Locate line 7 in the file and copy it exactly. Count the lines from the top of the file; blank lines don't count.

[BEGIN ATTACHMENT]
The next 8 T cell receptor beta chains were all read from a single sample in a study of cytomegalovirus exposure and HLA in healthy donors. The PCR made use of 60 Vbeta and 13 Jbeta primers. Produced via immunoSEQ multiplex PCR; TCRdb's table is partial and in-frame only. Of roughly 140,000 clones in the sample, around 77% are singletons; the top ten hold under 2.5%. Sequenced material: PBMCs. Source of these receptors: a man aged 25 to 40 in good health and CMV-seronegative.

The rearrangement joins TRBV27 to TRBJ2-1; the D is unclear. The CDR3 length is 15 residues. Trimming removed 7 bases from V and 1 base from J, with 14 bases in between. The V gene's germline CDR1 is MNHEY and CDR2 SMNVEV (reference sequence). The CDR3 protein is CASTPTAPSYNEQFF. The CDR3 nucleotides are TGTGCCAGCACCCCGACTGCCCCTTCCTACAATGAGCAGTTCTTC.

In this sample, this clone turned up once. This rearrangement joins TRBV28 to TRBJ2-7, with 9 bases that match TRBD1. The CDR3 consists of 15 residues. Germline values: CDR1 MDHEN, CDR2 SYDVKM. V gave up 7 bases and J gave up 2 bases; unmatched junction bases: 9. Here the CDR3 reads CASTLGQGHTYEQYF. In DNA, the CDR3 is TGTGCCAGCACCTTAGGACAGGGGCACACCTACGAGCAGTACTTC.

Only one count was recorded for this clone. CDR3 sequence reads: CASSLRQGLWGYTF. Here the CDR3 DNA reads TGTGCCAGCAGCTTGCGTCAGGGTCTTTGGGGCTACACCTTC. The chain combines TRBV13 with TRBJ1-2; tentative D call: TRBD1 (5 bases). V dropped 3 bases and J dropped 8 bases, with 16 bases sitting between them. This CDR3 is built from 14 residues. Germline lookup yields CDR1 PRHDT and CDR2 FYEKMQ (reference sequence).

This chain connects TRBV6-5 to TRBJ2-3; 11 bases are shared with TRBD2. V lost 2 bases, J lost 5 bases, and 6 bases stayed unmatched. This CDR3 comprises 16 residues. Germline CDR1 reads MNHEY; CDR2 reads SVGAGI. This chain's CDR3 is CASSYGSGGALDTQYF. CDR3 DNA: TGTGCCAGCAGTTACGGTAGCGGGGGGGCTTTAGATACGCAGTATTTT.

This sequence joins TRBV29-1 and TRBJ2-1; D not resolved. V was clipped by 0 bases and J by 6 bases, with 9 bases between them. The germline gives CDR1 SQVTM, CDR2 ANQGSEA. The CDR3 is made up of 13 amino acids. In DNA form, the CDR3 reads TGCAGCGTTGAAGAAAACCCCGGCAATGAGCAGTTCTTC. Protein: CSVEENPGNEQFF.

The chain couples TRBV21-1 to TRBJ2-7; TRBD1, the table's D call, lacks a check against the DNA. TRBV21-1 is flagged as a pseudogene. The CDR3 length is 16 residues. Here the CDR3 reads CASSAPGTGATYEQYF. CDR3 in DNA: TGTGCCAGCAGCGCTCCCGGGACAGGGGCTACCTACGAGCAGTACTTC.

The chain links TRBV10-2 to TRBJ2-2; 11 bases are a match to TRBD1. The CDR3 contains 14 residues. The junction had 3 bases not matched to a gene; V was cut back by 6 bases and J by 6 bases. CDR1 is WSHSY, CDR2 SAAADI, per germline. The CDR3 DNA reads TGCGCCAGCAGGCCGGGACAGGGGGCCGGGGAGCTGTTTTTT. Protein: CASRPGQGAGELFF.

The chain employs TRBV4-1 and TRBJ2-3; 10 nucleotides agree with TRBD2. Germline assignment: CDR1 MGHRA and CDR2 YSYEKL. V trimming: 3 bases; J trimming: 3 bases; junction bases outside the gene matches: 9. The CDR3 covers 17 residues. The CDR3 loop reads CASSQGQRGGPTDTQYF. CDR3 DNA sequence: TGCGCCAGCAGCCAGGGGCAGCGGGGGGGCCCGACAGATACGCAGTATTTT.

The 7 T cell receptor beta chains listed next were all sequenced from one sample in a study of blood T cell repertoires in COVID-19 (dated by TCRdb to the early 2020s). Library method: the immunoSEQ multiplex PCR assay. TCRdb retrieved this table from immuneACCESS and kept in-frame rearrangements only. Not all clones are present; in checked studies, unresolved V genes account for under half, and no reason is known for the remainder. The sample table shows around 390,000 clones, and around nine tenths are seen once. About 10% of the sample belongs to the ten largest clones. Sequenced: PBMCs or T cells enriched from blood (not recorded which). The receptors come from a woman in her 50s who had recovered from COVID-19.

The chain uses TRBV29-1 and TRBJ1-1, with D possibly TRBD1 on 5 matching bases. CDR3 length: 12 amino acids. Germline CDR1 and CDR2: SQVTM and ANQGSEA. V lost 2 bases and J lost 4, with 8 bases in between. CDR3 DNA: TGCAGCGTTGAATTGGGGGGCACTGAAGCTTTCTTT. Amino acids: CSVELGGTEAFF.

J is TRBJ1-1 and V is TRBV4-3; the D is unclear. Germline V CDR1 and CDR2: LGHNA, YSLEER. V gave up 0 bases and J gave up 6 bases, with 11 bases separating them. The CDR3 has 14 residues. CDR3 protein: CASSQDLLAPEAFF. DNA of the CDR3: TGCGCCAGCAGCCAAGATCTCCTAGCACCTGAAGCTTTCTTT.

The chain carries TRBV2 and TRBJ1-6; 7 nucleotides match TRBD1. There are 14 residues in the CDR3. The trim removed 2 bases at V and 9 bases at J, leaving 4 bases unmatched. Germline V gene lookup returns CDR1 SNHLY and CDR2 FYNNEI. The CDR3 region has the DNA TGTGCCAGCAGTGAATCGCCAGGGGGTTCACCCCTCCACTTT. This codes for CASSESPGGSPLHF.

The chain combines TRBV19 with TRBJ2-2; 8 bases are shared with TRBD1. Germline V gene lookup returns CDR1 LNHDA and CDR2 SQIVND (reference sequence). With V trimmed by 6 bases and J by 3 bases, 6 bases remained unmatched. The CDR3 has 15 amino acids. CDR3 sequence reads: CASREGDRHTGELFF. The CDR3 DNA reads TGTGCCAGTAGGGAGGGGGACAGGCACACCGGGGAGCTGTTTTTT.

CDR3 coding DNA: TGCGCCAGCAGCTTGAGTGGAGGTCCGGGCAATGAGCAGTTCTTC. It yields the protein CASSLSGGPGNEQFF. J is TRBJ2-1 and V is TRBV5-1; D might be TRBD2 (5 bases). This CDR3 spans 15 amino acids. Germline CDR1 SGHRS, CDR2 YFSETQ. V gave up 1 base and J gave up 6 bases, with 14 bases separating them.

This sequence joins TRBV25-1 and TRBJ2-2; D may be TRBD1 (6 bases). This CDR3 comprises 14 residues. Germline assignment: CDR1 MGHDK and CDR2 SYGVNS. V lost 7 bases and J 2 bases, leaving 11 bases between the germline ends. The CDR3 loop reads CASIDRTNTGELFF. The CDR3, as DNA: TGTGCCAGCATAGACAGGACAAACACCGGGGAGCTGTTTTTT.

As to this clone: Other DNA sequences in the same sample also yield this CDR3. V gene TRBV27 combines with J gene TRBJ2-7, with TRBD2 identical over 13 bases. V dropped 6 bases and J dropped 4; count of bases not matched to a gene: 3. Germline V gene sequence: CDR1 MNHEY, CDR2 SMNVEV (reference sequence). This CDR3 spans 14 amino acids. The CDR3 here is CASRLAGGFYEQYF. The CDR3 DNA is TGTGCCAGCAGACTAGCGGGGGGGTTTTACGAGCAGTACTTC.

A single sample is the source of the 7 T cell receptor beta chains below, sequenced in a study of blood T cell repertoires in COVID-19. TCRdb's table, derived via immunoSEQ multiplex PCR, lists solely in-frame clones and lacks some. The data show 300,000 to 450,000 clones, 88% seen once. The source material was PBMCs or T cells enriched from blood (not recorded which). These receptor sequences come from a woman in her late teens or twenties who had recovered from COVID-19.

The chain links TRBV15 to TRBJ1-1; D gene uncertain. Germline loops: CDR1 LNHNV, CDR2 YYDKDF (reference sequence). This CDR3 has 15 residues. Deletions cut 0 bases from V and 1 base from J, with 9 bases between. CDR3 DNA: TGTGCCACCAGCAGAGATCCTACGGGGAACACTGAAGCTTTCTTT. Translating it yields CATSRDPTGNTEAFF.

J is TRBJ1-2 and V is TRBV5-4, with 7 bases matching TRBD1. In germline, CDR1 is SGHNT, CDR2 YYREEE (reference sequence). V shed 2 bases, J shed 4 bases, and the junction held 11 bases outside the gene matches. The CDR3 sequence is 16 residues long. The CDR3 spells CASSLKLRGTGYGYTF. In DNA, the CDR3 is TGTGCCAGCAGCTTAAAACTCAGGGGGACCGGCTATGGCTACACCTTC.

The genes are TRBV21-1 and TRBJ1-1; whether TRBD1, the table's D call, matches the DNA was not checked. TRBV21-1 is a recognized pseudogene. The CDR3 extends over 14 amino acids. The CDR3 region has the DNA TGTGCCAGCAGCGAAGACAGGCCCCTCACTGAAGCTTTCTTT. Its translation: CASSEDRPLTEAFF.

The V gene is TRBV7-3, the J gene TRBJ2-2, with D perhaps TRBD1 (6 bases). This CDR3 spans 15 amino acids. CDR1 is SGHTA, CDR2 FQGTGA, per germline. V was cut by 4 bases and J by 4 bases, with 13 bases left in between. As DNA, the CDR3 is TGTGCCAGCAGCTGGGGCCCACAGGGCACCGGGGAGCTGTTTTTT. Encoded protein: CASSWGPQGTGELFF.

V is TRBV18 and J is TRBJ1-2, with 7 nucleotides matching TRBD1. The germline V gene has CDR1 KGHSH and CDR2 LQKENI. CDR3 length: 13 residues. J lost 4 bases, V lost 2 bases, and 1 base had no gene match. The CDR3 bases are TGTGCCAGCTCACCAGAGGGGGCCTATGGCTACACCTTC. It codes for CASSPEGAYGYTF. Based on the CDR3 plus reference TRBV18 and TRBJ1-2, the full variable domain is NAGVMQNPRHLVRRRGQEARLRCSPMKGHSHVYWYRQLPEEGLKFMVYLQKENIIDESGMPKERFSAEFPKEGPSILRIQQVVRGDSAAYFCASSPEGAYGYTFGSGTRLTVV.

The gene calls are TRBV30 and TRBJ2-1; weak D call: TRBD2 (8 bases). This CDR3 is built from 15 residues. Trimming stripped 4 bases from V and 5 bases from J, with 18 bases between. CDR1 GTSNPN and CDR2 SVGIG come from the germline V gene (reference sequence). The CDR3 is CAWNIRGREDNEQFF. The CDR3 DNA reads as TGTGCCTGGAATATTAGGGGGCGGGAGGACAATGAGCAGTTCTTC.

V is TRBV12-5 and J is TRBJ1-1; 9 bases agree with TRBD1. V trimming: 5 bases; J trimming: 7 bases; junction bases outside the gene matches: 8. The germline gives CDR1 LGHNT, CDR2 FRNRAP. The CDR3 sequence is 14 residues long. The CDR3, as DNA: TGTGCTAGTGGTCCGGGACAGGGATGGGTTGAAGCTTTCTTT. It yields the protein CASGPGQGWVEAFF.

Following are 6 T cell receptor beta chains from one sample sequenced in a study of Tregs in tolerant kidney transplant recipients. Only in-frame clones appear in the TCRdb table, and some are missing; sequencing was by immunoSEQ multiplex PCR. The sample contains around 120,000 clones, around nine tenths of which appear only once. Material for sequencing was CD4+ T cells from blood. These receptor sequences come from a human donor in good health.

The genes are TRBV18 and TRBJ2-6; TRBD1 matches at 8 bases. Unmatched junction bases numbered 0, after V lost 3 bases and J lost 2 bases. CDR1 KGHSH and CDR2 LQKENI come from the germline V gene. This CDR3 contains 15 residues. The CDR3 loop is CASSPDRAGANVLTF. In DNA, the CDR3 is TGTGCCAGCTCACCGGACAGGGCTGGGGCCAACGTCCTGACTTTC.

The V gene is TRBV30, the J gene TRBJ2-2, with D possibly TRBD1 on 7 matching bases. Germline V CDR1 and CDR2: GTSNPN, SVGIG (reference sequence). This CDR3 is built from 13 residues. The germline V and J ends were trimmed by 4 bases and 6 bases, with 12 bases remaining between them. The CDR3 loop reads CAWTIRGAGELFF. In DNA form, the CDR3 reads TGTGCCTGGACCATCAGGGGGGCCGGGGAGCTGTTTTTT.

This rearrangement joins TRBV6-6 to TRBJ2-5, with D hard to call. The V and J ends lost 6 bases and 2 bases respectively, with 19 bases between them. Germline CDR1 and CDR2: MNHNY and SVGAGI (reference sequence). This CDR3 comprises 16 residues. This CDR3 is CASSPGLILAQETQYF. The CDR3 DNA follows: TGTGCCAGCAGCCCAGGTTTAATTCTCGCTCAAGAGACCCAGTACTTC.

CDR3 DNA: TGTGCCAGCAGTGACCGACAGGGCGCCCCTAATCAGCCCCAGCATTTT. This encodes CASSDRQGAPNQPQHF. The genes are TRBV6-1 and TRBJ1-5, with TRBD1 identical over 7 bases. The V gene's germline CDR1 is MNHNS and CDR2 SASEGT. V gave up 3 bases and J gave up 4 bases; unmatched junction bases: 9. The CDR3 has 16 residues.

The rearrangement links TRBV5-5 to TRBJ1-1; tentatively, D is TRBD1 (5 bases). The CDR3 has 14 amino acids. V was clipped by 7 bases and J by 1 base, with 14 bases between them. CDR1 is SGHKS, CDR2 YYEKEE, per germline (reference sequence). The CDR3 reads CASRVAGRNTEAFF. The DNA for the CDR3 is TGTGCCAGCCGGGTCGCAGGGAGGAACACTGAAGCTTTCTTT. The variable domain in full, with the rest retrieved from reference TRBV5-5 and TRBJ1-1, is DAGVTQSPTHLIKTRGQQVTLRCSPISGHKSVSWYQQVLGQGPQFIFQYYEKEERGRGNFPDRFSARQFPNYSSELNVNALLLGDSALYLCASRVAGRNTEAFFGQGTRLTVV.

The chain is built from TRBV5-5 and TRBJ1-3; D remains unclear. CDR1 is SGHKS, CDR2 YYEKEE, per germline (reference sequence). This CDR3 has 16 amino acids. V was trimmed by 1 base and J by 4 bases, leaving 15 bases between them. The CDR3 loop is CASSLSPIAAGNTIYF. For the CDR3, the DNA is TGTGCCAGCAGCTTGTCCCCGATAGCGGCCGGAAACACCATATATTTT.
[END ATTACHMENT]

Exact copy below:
The chain couples TRBV21-1 to TRBJ2-7; TRBD1, the table's D call, lacks a check against the DNA. TRBV21-1 is flagged as a pseudogene. The CDR3 length is 16 residues. Here the CDR3 reads CASSAPGTGATYEQYF. CDR3 in DNA: TGTGCCAGCAGCGCTCCCGGGACAGGGGCTACCTACGAGCAGTACTTC.